How do you extract ... FRPs?

Directly at the extraction point! After all, much of fibreglass processing is manual work, meaning that people are present in the direct vicinity, and fibreglass dust is hazardous to human health.

FRPs no longer contain carcinogens today. However, fine fibre dusts are produced during processing, particularly grinding, some of which can enter the lungs. This means they have a diameter of less than 3 μm, and a length of less than 5 μm. These fine dusts negatively impact the respiratory tract. They penetrate into the air sacs of the lungs (alveoli) and are deposited there. Breathing in these fine dusts frequently can cause chronic illnesses (COPD, chronic obstructive pulmonary disease).


To learn about the best way to extract FRP dusts, let’s take a look at rotor blade production at a leading European wind turbine manufacturer. The rotor blades, which can be up to 75 meters in length, are produced here from FRP semi-finished materials, which are ground to obtain the perfect contour and a smooth surface.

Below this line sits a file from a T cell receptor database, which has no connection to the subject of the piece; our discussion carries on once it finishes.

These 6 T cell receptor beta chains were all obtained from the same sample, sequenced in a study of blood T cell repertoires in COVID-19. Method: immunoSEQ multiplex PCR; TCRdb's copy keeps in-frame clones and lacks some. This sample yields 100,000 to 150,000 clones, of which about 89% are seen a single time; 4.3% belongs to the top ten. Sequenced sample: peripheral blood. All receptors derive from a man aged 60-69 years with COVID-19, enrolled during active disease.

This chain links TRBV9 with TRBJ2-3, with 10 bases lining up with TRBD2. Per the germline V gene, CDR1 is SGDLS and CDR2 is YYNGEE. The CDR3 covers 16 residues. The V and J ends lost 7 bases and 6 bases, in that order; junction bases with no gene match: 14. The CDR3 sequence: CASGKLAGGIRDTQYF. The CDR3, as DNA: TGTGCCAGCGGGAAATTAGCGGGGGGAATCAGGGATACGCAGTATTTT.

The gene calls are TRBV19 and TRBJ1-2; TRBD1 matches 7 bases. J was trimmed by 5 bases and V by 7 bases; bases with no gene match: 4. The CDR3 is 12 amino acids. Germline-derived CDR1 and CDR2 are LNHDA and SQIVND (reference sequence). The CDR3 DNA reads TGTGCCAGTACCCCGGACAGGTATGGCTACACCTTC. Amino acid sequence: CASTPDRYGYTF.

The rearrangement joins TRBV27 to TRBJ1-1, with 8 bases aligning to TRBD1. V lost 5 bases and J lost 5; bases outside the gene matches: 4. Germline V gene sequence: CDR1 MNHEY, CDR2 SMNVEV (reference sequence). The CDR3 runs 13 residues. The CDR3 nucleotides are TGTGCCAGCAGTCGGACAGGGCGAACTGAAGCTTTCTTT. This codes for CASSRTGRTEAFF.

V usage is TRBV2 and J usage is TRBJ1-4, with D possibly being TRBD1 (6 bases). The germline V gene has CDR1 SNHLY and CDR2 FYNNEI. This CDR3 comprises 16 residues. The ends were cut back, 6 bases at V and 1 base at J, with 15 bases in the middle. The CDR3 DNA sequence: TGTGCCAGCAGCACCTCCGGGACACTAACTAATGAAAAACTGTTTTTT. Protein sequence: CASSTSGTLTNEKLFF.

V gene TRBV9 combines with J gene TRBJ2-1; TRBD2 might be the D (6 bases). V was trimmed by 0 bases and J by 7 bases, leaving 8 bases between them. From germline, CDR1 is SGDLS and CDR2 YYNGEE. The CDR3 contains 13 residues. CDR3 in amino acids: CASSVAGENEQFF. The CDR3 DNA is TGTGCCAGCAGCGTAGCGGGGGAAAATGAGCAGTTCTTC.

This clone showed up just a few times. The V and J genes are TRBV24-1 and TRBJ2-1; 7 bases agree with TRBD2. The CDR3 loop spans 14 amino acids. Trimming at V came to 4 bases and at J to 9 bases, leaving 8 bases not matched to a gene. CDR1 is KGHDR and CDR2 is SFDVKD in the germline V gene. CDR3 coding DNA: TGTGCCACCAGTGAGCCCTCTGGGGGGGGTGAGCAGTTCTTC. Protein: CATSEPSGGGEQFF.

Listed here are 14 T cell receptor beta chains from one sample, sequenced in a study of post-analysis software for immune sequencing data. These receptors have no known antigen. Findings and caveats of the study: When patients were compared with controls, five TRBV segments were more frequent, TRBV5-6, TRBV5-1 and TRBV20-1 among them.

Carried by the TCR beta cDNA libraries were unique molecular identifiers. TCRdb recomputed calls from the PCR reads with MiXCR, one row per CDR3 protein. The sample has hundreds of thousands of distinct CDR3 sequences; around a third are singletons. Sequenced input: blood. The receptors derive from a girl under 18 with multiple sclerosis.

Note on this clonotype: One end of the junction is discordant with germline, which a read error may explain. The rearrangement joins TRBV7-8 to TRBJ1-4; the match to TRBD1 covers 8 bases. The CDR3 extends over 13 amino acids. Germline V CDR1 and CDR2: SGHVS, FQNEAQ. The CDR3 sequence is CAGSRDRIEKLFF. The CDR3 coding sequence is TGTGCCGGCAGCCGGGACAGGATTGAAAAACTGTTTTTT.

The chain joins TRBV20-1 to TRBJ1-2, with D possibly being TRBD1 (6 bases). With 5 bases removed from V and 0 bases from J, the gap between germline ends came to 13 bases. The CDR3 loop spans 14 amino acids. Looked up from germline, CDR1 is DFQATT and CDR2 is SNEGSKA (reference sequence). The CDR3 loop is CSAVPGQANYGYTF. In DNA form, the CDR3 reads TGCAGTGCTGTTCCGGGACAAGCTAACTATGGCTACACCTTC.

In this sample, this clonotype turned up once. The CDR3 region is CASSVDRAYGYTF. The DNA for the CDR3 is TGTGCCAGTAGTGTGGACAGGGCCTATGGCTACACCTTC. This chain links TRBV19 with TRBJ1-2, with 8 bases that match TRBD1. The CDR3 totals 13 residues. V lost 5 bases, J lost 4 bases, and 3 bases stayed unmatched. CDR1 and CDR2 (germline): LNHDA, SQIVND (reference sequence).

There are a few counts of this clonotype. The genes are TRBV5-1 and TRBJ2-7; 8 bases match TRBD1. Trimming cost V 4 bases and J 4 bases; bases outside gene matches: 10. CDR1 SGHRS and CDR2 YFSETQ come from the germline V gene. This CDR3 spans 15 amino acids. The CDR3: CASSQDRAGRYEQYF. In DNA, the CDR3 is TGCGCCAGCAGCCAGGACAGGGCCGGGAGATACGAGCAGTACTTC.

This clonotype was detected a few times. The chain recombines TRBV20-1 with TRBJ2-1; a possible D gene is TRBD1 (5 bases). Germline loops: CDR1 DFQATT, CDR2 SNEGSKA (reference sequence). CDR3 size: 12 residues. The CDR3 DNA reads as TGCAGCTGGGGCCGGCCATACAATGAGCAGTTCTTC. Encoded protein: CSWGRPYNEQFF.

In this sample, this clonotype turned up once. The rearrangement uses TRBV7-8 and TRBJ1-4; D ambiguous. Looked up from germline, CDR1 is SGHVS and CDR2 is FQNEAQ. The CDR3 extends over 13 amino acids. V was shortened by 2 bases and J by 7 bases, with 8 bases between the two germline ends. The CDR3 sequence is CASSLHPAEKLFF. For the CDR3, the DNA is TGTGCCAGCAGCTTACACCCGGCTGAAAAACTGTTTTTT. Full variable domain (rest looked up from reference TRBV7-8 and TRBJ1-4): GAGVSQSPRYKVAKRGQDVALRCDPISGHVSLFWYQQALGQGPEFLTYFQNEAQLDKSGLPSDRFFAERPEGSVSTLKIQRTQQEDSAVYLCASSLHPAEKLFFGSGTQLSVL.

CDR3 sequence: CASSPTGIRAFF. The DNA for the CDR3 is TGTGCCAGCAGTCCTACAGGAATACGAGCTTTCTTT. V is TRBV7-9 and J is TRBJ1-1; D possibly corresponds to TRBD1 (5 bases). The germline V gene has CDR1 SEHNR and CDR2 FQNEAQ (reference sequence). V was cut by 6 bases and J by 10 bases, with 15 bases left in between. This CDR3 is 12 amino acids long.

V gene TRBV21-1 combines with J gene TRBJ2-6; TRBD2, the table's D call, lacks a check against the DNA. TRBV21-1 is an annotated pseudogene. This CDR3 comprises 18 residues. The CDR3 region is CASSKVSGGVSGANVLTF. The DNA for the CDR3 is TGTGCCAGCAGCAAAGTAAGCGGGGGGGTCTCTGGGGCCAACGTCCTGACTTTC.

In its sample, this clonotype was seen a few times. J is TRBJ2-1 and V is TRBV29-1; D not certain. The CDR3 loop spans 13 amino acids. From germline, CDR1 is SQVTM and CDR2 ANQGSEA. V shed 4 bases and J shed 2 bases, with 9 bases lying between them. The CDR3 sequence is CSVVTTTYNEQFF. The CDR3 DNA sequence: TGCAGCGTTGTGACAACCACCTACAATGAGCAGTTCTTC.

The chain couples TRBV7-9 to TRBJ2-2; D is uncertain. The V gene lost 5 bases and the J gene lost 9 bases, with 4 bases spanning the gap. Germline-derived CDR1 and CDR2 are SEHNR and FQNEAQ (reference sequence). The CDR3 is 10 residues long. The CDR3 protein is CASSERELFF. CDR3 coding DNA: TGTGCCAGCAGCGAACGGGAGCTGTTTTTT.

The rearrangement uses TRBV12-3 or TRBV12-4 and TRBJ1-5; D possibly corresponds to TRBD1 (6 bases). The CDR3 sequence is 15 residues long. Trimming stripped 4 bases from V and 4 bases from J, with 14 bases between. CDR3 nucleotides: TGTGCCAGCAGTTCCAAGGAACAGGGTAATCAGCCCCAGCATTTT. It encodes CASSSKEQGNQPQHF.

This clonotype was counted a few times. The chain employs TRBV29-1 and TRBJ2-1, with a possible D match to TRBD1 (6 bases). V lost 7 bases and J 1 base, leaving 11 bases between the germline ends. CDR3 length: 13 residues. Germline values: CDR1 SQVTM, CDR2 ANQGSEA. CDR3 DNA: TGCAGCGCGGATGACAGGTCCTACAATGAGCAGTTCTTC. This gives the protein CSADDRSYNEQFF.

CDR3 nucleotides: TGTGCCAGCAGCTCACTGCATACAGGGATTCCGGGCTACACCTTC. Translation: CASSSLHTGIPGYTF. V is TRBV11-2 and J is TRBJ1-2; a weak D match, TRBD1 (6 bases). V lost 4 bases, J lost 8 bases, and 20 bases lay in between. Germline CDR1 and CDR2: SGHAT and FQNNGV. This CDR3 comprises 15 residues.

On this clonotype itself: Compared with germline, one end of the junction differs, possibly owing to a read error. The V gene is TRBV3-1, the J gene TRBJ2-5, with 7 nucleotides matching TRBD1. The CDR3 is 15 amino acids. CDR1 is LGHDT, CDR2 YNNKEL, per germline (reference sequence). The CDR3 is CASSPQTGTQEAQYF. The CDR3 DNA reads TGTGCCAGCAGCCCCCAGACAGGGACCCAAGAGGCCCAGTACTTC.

The company completes all of this work using hand-held grinding machines with integrated extraction. The grinding dust is suctioned directly at the site of production, then fed into a dust-ex version of a Ruwac vacuum (zone 22) through long hoses. The same is true of other finishing processes, such as sawing and drilling. Intensive grinding is also required for edge processing, which produces not only dust, but also chips and burrs that need to be extracted.
Direct extraction has other benefits as well, besides preventing health risks to employees. It also prevents grinding dust from building up on the surface of the rotor blades and impacting their quality. Integrating this function into the tool helps ensure ergonomic work.